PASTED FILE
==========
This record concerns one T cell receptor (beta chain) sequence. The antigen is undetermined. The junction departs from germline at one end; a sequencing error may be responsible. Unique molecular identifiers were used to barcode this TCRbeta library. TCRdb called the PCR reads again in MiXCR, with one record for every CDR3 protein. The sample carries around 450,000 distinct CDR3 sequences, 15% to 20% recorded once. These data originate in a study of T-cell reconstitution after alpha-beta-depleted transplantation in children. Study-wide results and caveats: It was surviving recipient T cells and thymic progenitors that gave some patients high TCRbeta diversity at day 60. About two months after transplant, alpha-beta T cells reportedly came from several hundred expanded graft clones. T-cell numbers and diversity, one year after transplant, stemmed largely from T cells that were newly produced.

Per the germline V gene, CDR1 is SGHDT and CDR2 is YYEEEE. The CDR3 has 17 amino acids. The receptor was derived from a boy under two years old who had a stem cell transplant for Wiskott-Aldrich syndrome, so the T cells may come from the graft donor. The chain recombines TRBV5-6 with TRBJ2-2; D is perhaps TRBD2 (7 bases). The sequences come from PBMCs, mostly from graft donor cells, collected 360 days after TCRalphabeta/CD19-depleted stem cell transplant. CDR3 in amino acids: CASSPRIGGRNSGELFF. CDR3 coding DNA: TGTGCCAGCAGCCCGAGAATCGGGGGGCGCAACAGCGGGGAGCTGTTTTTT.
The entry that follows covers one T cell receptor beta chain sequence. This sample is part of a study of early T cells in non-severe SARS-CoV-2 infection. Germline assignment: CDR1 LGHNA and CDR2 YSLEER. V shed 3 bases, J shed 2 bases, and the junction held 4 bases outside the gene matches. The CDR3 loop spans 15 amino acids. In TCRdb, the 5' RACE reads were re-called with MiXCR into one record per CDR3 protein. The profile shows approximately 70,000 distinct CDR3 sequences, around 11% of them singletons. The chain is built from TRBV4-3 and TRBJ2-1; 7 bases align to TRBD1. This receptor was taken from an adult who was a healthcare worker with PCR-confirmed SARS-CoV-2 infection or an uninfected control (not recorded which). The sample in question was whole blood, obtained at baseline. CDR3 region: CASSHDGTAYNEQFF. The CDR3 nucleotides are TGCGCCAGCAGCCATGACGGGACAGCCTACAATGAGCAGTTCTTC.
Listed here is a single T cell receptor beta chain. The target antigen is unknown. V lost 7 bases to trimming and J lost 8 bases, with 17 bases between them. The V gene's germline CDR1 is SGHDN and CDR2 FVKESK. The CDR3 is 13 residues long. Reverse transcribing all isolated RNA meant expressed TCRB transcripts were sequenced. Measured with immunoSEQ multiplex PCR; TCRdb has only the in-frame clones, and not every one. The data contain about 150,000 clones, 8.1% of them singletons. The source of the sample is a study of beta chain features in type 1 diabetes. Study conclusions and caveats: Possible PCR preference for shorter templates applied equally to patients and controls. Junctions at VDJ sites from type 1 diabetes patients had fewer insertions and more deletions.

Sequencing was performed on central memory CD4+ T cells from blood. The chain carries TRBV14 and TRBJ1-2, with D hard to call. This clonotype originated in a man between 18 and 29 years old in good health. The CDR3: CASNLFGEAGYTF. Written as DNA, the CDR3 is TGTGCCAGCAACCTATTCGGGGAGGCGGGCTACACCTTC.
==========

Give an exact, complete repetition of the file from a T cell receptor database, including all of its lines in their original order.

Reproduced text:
This record concerns one T cell receptor (beta chain) sequence. The antigen is undetermined. The junction departs from germline at one end; a sequencing error may be responsible. Unique molecular identifiers were used to barcode this TCRbeta library. TCRdb called the PCR reads again in MiXCR, with one record for every CDR3 protein. The sample carries around 450,000 distinct CDR3 sequences, 15% to 20% recorded once. These data originate in a study of T-cell reconstitution after alpha-beta-depleted transplantation in children. Study-wide results and caveats: It was surviving recipient T cells and thymic progenitors that gave some patients high TCRbeta diversity at day 60. About two months after transplant, alpha-beta T cells reportedly came from several hundred expanded graft clones. T-cell numbers and diversity, one year after transplant, stemmed largely from T cells that were newly produced.

Per the germline V gene, CDR1 is SGHDT and CDR2 is YYEEEE. The CDR3 has 17 amino acids. The receptor was derived from a boy under two years old who had a stem cell transplant for Wiskott-Aldrich syndrome, so the T cells may come from the graft donor. The chain recombines TRBV5-6 with TRBJ2-2; D is perhaps TRBD2 (7 bases). The sequences come from PBMCs, mostly from graft donor cells, collected 360 days after TCRalphabeta/CD19-depleted stem cell transplant. CDR3 in amino acids: CASSPRIGGRNSGELFF. CDR3 coding DNA: TGTGCCAGCAGCCCGAGAATCGGGGGGCGCAACAGCGGGGAGCTGTTTTTT.
The entry that follows covers one T cell receptor beta chain sequence. This sample is part of a study of early T cells in non-severe SARS-CoV-2 infection. Germline assignment: CDR1 LGHNA and CDR2 YSLEER. V shed 3 bases, J shed 2 bases, and the junction held 4 bases outside the gene matches. The CDR3 loop spans 15 amino acids. In TCRdb, the 5' RACE reads were re-called with MiXCR into one record per CDR3 protein. The profile shows approximately 70,000 distinct CDR3 sequences, around 11% of them singletons. The chain is built from TRBV4-3 and TRBJ2-1; 7 bases align to TRBD1. This receptor was taken from an adult who was a healthcare worker with PCR-confirmed SARS-CoV-2 infection or an uninfected control (not recorded which). The sample in question was whole blood, obtained at baseline. CDR3 region: CASSHDGTAYNEQFF. The CDR3 nucleotides are TGCGCCAGCAGCCATGACGGGACAGCCTACAATGAGCAGTTCTTC.
Listed here is a single T cell receptor beta chain. The target antigen is unknown. V lost 7 bases to trimming and J lost 8 bases, with 17 bases between them. The V gene's germline CDR1 is SGHDN and CDR2 FVKESK. The CDR3 is 13 residues long. Reverse transcribing all isolated RNA meant expressed TCRB transcripts were sequenced. Measured with immunoSEQ multiplex PCR; TCRdb has only the in-frame clones, and not every one. The data contain about 150,000 clones, 8.1% of them singletons. The source of the sample is a study of beta chain features in type 1 diabetes. Study conclusions and caveats: Possible PCR preference for shorter templates applied equally to patients and controls. Junctions at VDJ sites from type 1 diabetes patients had fewer insertions and more deletions.

Sequencing was performed on central memory CD4+ T cells from blood. The chain carries TRBV14 and TRBJ1-2, with D hard to call. This clonotype originated in a man between 18 and 29 years old in good health. The CDR3: CASNLFGEAGYTF. Written as DNA, the CDR3 is TGTGCCAGCAACCTATTCGGGGAGGCGGGCTACACCTTC.